Following James Graham, 1st Marquess of Montrose's victory at the Battle of Inverlochy in February 1645, George Mackenzie, 2nd Marquess of Seaforth briefly supported the Royalist cause in the Wars of the Three Kingdoms. Seaforth, however, later switched sides and joined the forces of the Covenanters. Following Seaforth were his own clansmen, the Mackenzies, as well as the Macraes, MacLennans and the Macaulays of Lewis. In May 1645, the Covenanter forces vastly out-numbered Montrose and the Royalists at the Battle of Auldearn, yet suffered a crushing defeat and heavy casualties (almost half their entire force). According to Lewis tradition, the eldest son of Donald Cam, Angus (Aonghas Beag; Fear Bhrèinis, "the tacksman of Brenish"), did not, at first, intend to join the Lewis contingent. However, tradition states that his scornful wife shamed him into joining the Lewismen and that he fell in battle with them. Of the 300 Lewismen who set off for battle only 3 returned; of these 300, 60 were from Uig which was the heartland of the Macaulays. The lone Uig survivor was John Macaulay (Iain Ruadh), tacksman of Kneep, and another son of Donald Cam. According to tradition, in his escape from the rout, John wounded a chasing enemy; years later, a blind beggar came to John's house and when asked how he lost his sight, the beggar replied that he lost it at the battle while chasing down a fleeing enemy. Donald Cam's youngest son, William was one of the killed. William was tacksman of Islivig; tradition states that he was ambidextrous, and could fight with a sword in each hand. He was cornered against a wall and fought off his attackers until another climbed into a loft above him and slew him.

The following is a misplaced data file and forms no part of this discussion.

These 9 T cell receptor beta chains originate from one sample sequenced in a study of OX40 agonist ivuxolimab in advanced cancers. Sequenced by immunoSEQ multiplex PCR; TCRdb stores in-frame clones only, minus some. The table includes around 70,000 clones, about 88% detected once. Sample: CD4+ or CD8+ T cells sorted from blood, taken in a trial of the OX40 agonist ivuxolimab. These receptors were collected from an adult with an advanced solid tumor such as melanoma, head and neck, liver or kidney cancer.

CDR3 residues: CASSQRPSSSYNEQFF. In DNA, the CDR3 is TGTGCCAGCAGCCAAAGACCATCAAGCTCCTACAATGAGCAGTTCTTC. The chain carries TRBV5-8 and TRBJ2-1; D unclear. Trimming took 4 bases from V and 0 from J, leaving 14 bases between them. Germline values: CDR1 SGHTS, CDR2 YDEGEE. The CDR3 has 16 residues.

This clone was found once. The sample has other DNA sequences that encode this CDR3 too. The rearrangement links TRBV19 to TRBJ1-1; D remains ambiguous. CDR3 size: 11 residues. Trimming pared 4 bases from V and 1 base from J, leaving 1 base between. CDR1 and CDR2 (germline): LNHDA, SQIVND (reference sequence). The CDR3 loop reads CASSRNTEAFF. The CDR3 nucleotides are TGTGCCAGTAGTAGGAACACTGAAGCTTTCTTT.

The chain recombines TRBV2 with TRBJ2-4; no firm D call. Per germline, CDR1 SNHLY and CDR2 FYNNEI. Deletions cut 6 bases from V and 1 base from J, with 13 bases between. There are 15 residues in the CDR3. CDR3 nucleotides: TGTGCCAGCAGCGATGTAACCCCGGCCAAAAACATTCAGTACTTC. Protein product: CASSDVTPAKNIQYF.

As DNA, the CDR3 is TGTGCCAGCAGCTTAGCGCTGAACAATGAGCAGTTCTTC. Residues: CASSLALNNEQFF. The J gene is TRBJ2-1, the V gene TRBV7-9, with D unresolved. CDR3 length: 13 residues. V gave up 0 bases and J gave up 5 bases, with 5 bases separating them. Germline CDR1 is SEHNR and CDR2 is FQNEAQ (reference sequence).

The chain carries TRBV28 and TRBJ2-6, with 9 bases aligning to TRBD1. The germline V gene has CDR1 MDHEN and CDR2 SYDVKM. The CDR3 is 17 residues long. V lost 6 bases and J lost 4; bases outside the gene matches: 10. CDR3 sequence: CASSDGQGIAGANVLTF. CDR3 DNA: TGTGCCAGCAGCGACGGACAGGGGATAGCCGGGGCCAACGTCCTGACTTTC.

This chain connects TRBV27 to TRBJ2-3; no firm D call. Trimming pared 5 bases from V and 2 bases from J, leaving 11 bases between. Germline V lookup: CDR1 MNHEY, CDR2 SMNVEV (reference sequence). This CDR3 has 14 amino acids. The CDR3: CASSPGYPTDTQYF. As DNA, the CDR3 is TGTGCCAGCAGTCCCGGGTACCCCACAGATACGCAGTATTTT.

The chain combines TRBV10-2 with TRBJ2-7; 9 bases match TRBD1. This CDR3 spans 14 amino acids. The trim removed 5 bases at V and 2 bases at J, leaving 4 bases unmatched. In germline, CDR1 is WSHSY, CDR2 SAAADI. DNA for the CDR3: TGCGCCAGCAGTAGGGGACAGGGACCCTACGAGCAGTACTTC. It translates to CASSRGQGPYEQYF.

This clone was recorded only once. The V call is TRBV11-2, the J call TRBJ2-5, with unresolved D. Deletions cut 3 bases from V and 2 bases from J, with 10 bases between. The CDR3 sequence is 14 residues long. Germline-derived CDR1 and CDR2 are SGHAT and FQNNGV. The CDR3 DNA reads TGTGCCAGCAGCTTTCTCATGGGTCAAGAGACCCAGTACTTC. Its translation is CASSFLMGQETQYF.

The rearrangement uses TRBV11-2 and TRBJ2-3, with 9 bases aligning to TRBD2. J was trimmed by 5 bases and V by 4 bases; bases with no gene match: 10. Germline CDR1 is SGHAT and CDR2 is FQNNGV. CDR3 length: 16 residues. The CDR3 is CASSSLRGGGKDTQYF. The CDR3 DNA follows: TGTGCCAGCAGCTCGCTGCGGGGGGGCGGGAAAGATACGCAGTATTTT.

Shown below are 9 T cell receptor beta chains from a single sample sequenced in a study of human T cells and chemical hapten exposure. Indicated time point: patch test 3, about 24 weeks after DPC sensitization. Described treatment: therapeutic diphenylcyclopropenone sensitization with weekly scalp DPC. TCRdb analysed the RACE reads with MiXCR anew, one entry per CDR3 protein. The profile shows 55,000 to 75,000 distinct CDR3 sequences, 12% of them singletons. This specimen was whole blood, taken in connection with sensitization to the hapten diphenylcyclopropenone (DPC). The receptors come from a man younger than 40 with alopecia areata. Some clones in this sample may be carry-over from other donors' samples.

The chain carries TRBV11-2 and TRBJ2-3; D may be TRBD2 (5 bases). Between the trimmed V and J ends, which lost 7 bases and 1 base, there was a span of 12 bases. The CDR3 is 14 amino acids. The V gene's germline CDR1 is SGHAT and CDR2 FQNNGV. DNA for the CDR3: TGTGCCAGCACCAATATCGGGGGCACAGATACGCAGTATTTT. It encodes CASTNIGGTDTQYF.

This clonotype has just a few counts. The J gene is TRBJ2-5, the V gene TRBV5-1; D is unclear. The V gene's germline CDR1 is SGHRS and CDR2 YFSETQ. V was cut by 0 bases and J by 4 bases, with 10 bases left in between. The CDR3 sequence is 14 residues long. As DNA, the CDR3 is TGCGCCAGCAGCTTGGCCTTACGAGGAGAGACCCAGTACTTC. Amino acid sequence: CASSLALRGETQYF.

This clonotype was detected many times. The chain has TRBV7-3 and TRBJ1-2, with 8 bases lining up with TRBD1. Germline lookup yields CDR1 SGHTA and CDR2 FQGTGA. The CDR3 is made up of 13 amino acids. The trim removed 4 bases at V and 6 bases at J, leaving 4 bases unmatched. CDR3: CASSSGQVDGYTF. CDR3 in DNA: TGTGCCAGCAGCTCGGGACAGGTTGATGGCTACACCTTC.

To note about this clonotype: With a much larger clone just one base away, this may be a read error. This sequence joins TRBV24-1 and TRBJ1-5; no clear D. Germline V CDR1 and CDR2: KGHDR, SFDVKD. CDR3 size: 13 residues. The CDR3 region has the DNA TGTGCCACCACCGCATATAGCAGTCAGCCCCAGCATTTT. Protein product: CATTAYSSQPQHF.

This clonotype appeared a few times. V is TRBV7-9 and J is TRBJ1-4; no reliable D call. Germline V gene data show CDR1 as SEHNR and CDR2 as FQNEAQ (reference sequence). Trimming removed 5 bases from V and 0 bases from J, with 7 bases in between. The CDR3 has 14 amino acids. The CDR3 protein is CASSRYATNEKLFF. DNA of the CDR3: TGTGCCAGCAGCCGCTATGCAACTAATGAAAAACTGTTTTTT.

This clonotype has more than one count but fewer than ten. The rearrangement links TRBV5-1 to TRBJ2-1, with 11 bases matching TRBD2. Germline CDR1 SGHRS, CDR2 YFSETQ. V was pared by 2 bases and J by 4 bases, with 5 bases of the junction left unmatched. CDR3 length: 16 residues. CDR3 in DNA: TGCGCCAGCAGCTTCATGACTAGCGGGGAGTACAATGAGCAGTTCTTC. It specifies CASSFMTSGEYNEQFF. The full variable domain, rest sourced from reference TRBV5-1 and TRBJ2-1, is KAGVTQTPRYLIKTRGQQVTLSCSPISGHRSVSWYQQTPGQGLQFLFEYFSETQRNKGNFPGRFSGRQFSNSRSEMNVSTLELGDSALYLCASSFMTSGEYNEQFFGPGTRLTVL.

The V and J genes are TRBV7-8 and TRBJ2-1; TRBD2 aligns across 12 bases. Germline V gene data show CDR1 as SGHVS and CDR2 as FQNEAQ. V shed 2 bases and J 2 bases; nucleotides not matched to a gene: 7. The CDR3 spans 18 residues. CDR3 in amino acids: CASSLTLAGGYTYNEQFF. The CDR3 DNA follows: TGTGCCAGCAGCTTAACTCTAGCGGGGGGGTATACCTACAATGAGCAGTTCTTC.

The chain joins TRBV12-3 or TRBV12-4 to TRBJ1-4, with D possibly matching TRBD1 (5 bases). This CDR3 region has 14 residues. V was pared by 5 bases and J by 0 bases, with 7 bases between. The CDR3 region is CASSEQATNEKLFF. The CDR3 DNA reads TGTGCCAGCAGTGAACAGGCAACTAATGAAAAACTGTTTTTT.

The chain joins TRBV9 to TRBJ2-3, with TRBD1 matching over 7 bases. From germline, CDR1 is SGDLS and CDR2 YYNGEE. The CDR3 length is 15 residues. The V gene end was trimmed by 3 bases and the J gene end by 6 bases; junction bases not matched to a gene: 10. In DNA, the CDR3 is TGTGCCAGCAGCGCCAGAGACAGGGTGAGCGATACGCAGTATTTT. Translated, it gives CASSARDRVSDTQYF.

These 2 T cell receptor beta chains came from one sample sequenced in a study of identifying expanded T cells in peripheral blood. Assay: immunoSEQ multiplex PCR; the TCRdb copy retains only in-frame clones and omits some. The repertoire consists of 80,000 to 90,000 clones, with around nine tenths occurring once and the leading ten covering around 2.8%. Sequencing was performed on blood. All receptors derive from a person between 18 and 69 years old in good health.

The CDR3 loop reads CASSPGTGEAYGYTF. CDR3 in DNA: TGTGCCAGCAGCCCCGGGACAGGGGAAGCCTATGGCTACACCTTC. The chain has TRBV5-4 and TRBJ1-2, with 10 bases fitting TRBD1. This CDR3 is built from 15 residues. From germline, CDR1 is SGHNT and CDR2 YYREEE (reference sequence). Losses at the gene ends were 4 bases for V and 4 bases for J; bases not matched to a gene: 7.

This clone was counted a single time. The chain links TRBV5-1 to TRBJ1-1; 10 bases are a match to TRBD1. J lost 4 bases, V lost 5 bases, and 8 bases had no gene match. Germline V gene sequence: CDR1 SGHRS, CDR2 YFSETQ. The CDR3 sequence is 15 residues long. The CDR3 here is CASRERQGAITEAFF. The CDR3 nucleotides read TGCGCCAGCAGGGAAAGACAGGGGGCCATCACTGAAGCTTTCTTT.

According to local lore, on Lewis, the last great clan battle between the Macaulays and Morrisons took place in 1654. Local tradition gives several possible locations for the battle: two at Shader, one at Barvas, and one at Brue. One location, said to have been the battle-site is Druim nan Carnan ("the ridge of the cairns"), near Barvas. The conflict is said to have arisen after a group of Uig Macaulays raided cattle from Ness Morrisons. The Macaulays were only able to escape with their plunder as far as Barvas, where the two sides took to battle. It is not known how many died in the conflict, though tradition states that the fallen were buried in the area, and that their graves were marked by cairns which have now since disappeared. In June 2009, it was reported that one of the traditional sites of the battle, and possibly the graves of the fallen, may be damaged by a proposed plan to erect three wind turbines in the area.
18th century: Jacobite rebellions